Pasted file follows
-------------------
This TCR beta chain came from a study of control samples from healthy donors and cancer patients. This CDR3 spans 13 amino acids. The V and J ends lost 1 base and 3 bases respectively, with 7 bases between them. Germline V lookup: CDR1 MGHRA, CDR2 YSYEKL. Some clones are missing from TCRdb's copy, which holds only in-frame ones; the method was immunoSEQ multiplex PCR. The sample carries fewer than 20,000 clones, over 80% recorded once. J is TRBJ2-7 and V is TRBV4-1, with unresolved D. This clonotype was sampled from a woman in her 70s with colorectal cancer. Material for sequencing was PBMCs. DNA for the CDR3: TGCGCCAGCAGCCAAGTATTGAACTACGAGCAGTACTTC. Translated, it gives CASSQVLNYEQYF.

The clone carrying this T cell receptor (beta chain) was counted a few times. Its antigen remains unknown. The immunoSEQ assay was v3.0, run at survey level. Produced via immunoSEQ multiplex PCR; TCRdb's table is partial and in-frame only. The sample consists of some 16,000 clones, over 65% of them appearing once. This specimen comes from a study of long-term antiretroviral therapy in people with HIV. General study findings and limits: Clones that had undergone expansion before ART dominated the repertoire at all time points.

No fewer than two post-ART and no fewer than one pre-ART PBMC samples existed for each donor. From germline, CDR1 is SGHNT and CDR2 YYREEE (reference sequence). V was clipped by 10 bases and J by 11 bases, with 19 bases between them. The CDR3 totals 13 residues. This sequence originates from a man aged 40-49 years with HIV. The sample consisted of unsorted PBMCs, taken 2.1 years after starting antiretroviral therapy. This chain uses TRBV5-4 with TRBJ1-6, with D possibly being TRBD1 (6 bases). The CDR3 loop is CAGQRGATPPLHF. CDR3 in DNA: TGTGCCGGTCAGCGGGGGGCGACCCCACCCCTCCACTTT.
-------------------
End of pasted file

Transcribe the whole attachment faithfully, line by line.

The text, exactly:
This TCR beta chain came from a study of control samples from healthy donors and cancer patients. This CDR3 spans 13 amino acids. The V and J ends lost 1 base and 3 bases respectively, with 7 bases between them. Germline V lookup: CDR1 MGHRA, CDR2 YSYEKL. Some clones are missing from TCRdb's copy, which holds only in-frame ones; the method was immunoSEQ multiplex PCR. The sample carries fewer than 20,000 clones, over 80% recorded once. J is TRBJ2-7 and V is TRBV4-1, with unresolved D. This clonotype was sampled from a woman in her 70s with colorectal cancer. Material for sequencing was PBMCs. DNA for the CDR3: TGCGCCAGCAGCCAAGTATTGAACTACGAGCAGTACTTC. Translated, it gives CASSQVLNYEQYF.

The clone carrying this T cell receptor (beta chain) was counted a few times. Its antigen remains unknown. The immunoSEQ assay was v3.0, run at survey level. Produced via immunoSEQ multiplex PCR; TCRdb's table is partial and in-frame only. The sample consists of some 16,000 clones, over 65% of them appearing once. This specimen comes from a study of long-term antiretroviral therapy in people with HIV. General study findings and limits: Clones that had undergone expansion before ART dominated the repertoire at all time points.

No fewer than two post-ART and no fewer than one pre-ART PBMC samples existed for each donor. From germline, CDR1 is SGHNT and CDR2 YYREEE (reference sequence). V was clipped by 10 bases and J by 11 bases, with 19 bases between them. The CDR3 totals 13 residues. This sequence originates from a man aged 40-49 years with HIV. The sample consisted of unsorted PBMCs, taken 2.1 years after starting antiretroviral therapy. This chain uses TRBV5-4 with TRBJ1-6, with D possibly being TRBD1 (6 bases). The CDR3 loop is CAGQRGATPPLHF. CDR3 in DNA: TGTGCCGGTCAGCGGGGGGCGACCCCACCCCTCCACTTT.